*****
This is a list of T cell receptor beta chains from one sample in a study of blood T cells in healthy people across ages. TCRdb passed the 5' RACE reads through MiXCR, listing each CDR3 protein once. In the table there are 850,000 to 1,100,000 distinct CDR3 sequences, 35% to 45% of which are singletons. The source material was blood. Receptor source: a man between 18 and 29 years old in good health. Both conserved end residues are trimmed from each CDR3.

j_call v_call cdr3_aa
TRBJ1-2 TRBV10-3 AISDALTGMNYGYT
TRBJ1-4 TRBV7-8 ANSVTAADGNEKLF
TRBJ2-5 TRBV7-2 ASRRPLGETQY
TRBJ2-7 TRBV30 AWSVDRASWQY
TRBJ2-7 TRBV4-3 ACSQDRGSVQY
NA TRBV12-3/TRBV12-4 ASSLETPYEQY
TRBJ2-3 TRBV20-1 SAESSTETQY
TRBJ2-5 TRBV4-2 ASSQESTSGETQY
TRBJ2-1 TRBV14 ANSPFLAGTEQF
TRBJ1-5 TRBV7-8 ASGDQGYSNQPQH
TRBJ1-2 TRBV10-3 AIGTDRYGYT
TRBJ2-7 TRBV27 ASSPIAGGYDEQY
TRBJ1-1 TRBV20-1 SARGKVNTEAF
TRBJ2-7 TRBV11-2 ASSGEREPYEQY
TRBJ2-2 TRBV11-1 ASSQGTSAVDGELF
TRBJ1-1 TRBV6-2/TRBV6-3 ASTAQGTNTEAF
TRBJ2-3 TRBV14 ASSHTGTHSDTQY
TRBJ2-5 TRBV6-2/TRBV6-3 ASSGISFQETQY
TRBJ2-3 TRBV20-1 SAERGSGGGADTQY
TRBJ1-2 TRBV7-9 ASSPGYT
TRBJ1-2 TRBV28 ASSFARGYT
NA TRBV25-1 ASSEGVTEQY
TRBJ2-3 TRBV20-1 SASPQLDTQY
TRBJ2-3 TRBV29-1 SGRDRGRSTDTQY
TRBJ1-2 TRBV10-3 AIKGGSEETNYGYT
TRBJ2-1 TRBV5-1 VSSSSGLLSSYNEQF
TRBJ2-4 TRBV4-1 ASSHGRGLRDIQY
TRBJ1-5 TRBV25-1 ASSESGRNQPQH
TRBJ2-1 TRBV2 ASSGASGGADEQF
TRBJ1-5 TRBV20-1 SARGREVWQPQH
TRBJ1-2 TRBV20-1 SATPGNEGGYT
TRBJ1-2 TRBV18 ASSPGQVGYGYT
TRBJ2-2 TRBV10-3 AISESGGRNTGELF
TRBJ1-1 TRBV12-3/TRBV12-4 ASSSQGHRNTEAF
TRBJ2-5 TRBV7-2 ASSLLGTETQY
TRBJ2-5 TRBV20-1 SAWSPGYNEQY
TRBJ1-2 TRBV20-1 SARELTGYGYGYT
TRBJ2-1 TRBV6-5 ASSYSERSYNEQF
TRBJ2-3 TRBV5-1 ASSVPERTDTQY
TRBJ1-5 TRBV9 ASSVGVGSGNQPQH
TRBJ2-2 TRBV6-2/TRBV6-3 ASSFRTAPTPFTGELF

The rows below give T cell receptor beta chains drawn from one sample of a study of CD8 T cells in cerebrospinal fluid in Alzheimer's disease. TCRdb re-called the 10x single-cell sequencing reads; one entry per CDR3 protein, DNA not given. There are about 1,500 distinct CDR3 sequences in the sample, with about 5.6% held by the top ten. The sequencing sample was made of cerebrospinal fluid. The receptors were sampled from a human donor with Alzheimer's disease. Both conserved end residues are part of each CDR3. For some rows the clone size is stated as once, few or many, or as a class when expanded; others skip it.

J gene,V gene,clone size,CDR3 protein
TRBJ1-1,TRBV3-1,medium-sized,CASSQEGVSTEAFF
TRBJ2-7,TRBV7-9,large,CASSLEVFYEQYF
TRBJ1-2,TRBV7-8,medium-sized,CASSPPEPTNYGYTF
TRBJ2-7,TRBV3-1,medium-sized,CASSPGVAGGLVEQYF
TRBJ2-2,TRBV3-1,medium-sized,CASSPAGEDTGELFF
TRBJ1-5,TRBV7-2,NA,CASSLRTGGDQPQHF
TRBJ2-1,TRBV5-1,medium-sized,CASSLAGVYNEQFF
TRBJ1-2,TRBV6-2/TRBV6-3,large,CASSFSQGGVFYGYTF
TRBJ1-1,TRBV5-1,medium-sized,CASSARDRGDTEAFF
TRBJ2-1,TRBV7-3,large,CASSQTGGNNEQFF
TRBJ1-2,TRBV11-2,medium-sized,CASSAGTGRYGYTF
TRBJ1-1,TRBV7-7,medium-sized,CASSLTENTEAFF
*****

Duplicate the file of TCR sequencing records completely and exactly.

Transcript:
This is a list of T cell receptor beta chains from one sample in a study of blood T cells in healthy people across ages. TCRdb passed the 5' RACE reads through MiXCR, listing each CDR3 protein once. In the table there are 850,000 to 1,100,000 distinct CDR3 sequences, 35% to 45% of which are singletons. The source material was blood. Receptor source: a man between 18 and 29 years old in good health. Both conserved end residues are trimmed from each CDR3.

j_call v_call cdr3_aa
TRBJ1-2 TRBV10-3 AISDALTGMNYGYT
TRBJ1-4 TRBV7-8 ANSVTAADGNEKLF
TRBJ2-5 TRBV7-2 ASRRPLGETQY
TRBJ2-7 TRBV30 AWSVDRASWQY
TRBJ2-7 TRBV4-3 ACSQDRGSVQY
NA TRBV12-3/TRBV12-4 ASSLETPYEQY
TRBJ2-3 TRBV20-1 SAESSTETQY
TRBJ2-5 TRBV4-2 ASSQESTSGETQY
TRBJ2-1 TRBV14 ANSPFLAGTEQF
TRBJ1-5 TRBV7-8 ASGDQGYSNQPQH
TRBJ1-2 TRBV10-3 AIGTDRYGYT
TRBJ2-7 TRBV27 ASSPIAGGYDEQY
TRBJ1-1 TRBV20-1 SARGKVNTEAF
TRBJ2-7 TRBV11-2 ASSGEREPYEQY
TRBJ2-2 TRBV11-1 ASSQGTSAVDGELF
TRBJ1-1 TRBV6-2/TRBV6-3 ASTAQGTNTEAF
TRBJ2-3 TRBV14 ASSHTGTHSDTQY
TRBJ2-5 TRBV6-2/TRBV6-3 ASSGISFQETQY
TRBJ2-3 TRBV20-1 SAERGSGGGADTQY
TRBJ1-2 TRBV7-9 ASSPGYT
TRBJ1-2 TRBV28 ASSFARGYT
NA TRBV25-1 ASSEGVTEQY
TRBJ2-3 TRBV20-1 SASPQLDTQY
TRBJ2-3 TRBV29-1 SGRDRGRSTDTQY
TRBJ1-2 TRBV10-3 AIKGGSEETNYGYT
TRBJ2-1 TRBV5-1 VSSSSGLLSSYNEQF
TRBJ2-4 TRBV4-1 ASSHGRGLRDIQY
TRBJ1-5 TRBV25-1 ASSESGRNQPQH
TRBJ2-1 TRBV2 ASSGASGGADEQF
TRBJ1-5 TRBV20-1 SARGREVWQPQH
TRBJ1-2 TRBV20-1 SATPGNEGGYT
TRBJ1-2 TRBV18 ASSPGQVGYGYT
TRBJ2-2 TRBV10-3 AISESGGRNTGELF
TRBJ1-1 TRBV12-3/TRBV12-4 ASSSQGHRNTEAF
TRBJ2-5 TRBV7-2 ASSLLGTETQY
TRBJ2-5 TRBV20-1 SAWSPGYNEQY
TRBJ1-2 TRBV20-1 SARELTGYGYGYT
TRBJ2-1 TRBV6-5 ASSYSERSYNEQF
TRBJ2-3 TRBV5-1 ASSVPERTDTQY
TRBJ1-5 TRBV9 ASSVGVGSGNQPQH
TRBJ2-2 TRBV6-2/TRBV6-3 ASSFRTAPTPFTGELF

The rows below give T cell receptor beta chains drawn from one sample of a study of CD8 T cells in cerebrospinal fluid in Alzheimer's disease. TCRdb re-called the 10x single-cell sequencing reads; one entry per CDR3 protein, DNA not given. There are about 1,500 distinct CDR3 sequences in the sample, with about 5.6% held by the top ten. The sequencing sample was made of cerebrospinal fluid. The receptors were sampled from a human donor with Alzheimer's disease. Both conserved end residues are part of each CDR3. For some rows the clone size is stated as once, few or many, or as a class when expanded; others skip it.

J gene,V gene,clone size,CDR3 protein
TRBJ1-1,TRBV3-1,medium-sized,CASSQEGVSTEAFF
TRBJ2-7,TRBV7-9,large,CASSLEVFYEQYF
TRBJ1-2,TRBV7-8,medium-sized,CASSPPEPTNYGYTF
TRBJ2-7,TRBV3-1,medium-sized,CASSPGVAGGLVEQYF
TRBJ2-2,TRBV3-1,medium-sized,CASSPAGEDTGELFF
TRBJ1-5,TRBV7-2,NA,CASSLRTGGDQPQHF
TRBJ2-1,TRBV5-1,medium-sized,CASSLAGVYNEQFF
TRBJ1-2,TRBV6-2/TRBV6-3,large,CASSFSQGGVFYGYTF
TRBJ1-1,TRBV5-1,medium-sized,CASSARDRGDTEAFF
TRBJ2-1,TRBV7-3,large,CASSQTGGNNEQFF
TRBJ1-2,TRBV11-2,medium-sized,CASSAGTGRYGYTF
TRBJ1-1,TRBV7-7,medium-sized,CASSLTENTEAFF